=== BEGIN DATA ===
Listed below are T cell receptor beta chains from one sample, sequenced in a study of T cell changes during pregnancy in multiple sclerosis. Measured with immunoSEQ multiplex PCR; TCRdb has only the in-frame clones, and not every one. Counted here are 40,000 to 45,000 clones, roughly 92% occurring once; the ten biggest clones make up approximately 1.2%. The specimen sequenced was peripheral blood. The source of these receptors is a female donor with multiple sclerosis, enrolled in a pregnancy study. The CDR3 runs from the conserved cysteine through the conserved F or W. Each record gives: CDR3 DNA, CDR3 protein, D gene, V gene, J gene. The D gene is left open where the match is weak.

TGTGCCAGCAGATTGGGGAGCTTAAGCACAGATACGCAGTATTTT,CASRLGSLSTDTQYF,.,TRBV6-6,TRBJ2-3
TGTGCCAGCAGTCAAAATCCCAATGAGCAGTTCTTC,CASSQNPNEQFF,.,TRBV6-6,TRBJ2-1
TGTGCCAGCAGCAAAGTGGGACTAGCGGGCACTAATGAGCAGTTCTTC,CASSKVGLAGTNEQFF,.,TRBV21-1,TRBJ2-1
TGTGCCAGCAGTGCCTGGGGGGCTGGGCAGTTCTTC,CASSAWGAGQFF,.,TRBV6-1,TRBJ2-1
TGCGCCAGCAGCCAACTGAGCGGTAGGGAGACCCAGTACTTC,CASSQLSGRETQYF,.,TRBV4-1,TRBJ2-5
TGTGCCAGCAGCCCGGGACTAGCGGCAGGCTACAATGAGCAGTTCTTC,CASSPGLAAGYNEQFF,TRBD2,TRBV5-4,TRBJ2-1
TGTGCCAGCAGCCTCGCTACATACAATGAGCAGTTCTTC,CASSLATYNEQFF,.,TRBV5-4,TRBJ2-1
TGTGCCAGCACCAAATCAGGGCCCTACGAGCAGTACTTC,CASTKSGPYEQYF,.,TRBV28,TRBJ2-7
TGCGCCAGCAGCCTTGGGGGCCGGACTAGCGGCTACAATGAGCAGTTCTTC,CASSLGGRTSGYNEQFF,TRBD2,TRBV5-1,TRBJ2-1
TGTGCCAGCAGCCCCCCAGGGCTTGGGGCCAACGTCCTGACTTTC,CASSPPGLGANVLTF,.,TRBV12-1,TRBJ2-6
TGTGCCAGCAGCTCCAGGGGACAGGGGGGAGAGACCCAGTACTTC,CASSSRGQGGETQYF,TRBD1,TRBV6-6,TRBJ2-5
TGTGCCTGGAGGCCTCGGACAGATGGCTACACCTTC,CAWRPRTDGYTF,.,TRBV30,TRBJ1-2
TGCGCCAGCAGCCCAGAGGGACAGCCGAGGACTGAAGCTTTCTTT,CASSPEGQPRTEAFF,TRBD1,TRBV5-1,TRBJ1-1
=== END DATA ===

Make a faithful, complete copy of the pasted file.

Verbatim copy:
Listed below are T cell receptor beta chains from one sample, sequenced in a study of T cell changes during pregnancy in multiple sclerosis. Measured with immunoSEQ multiplex PCR; TCRdb has only the in-frame clones, and not every one. Counted here are 40,000 to 45,000 clones, roughly 92% occurring once; the ten biggest clones make up approximately 1.2%. The specimen sequenced was peripheral blood. The source of these receptors is a female donor with multiple sclerosis, enrolled in a pregnancy study. The CDR3 runs from the conserved cysteine through the conserved F or W. Each record gives: CDR3 DNA, CDR3 protein, D gene, V gene, J gene. The D gene is left open where the match is weak.

TGTGCCAGCAGATTGGGGAGCTTAAGCACAGATACGCAGTATTTT,CASRLGSLSTDTQYF,.,TRBV6-6,TRBJ2-3
TGTGCCAGCAGTCAAAATCCCAATGAGCAGTTCTTC,CASSQNPNEQFF,.,TRBV6-6,TRBJ2-1
TGTGCCAGCAGCAAAGTGGGACTAGCGGGCACTAATGAGCAGTTCTTC,CASSKVGLAGTNEQFF,.,TRBV21-1,TRBJ2-1
TGTGCCAGCAGTGCCTGGGGGGCTGGGCAGTTCTTC,CASSAWGAGQFF,.,TRBV6-1,TRBJ2-1
TGCGCCAGCAGCCAACTGAGCGGTAGGGAGACCCAGTACTTC,CASSQLSGRETQYF,.,TRBV4-1,TRBJ2-5
TGTGCCAGCAGCCCGGGACTAGCGGCAGGCTACAATGAGCAGTTCTTC,CASSPGLAAGYNEQFF,TRBD2,TRBV5-4,TRBJ2-1
TGTGCCAGCAGCCTCGCTACATACAATGAGCAGTTCTTC,CASSLATYNEQFF,.,TRBV5-4,TRBJ2-1
TGTGCCAGCACCAAATCAGGGCCCTACGAGCAGTACTTC,CASTKSGPYEQYF,.,TRBV28,TRBJ2-7
TGCGCCAGCAGCCTTGGGGGCCGGACTAGCGGCTACAATGAGCAGTTCTTC,CASSLGGRTSGYNEQFF,TRBD2,TRBV5-1,TRBJ2-1
TGTGCCAGCAGCCCCCCAGGGCTTGGGGCCAACGTCCTGACTTTC,CASSPPGLGANVLTF,.,TRBV12-1,TRBJ2-6
TGTGCCAGCAGCTCCAGGGGACAGGGGGGAGAGACCCAGTACTTC,CASSSRGQGGETQYF,TRBD1,TRBV6-6,TRBJ2-5
TGTGCCTGGAGGCCTCGGACAGATGGCTACACCTTC,CAWRPRTDGYTF,.,TRBV30,TRBJ1-2
TGCGCCAGCAGCCCAGAGGGACAGCCGAGGACTGAAGCTTTCTTT,CASSPEGQPRTEAFF,TRBD1,TRBV5-1,TRBJ1-1